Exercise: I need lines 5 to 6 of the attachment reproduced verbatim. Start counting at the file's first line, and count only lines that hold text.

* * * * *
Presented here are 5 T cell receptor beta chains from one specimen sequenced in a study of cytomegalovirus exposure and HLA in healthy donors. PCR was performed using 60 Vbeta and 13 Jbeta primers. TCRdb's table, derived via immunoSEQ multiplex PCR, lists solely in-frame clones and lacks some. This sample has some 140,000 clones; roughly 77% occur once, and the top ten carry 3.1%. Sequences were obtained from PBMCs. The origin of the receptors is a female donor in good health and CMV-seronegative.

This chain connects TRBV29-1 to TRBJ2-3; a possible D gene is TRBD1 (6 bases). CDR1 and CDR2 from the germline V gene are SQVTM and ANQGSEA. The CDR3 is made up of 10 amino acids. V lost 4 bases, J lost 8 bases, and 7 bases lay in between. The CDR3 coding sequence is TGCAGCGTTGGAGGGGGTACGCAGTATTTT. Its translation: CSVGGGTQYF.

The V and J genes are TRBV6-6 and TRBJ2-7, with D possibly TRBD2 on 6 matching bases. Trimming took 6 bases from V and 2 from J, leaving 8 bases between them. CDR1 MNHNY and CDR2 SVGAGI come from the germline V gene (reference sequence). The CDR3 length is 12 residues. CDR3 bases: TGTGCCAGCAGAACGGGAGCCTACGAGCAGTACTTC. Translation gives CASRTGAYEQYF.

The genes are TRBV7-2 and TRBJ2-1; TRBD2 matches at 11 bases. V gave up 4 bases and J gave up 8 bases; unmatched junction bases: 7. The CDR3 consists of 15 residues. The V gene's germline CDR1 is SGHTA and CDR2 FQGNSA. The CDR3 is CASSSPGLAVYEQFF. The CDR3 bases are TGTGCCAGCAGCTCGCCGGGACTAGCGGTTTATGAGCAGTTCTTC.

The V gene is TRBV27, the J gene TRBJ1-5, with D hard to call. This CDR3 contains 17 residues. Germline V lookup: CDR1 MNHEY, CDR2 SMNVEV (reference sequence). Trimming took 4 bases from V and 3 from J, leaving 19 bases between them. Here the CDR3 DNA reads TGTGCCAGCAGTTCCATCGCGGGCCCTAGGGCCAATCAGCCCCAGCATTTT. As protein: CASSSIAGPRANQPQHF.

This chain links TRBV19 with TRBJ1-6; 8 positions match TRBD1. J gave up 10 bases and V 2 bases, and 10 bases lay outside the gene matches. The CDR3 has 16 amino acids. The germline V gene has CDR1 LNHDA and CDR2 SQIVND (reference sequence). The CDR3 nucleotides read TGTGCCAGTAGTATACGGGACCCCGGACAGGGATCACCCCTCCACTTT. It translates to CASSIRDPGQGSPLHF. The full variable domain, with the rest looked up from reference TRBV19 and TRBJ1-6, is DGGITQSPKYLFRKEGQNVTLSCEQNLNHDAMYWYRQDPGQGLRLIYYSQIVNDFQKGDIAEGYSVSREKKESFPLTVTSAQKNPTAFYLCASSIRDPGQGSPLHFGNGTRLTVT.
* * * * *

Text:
The V gene is TRBV27, the J gene TRBJ1-5, with D hard to call. This CDR3 contains 17 residues. Germline V lookup: CDR1 MNHEY, CDR2 SMNVEV (reference sequence). Trimming took 4 bases from V and 3 from J, leaving 19 bases between them. Here the CDR3 DNA reads TGTGCCAGCAGTTCCATCGCGGGCCCTAGGGCCAATCAGCCCCAGCATTTT. As protein: CASSSIAGPRANQPQHF.

This chain links TRBV19 with TRBJ1-6; 8 positions match TRBD1. J gave up 10 bases and V 2 bases, and 10 bases lay outside the gene matches. The CDR3 has 16 amino acids. The germline V gene has CDR1 LNHDA and CDR2 SQIVND (reference sequence). The CDR3 nucleotides read TGTGCCAGTAGTATACGGGACCCCGGACAGGGATCACCCCTCCACTTT. It translates to CASSIRDPGQGSPLHF. The full variable domain, with the rest looked up from reference TRBV19 and TRBJ1-6, is DGGITQSPKYLFRKEGQNVTLSCEQNLNHDAMYWYRQDPGQGLRLIYYSQIVNDFQKGDIAEGYSVSREKKESFPLTVTSAQKNPTAFYLCASSIRDPGQGSPLHFGNGTRLTVT.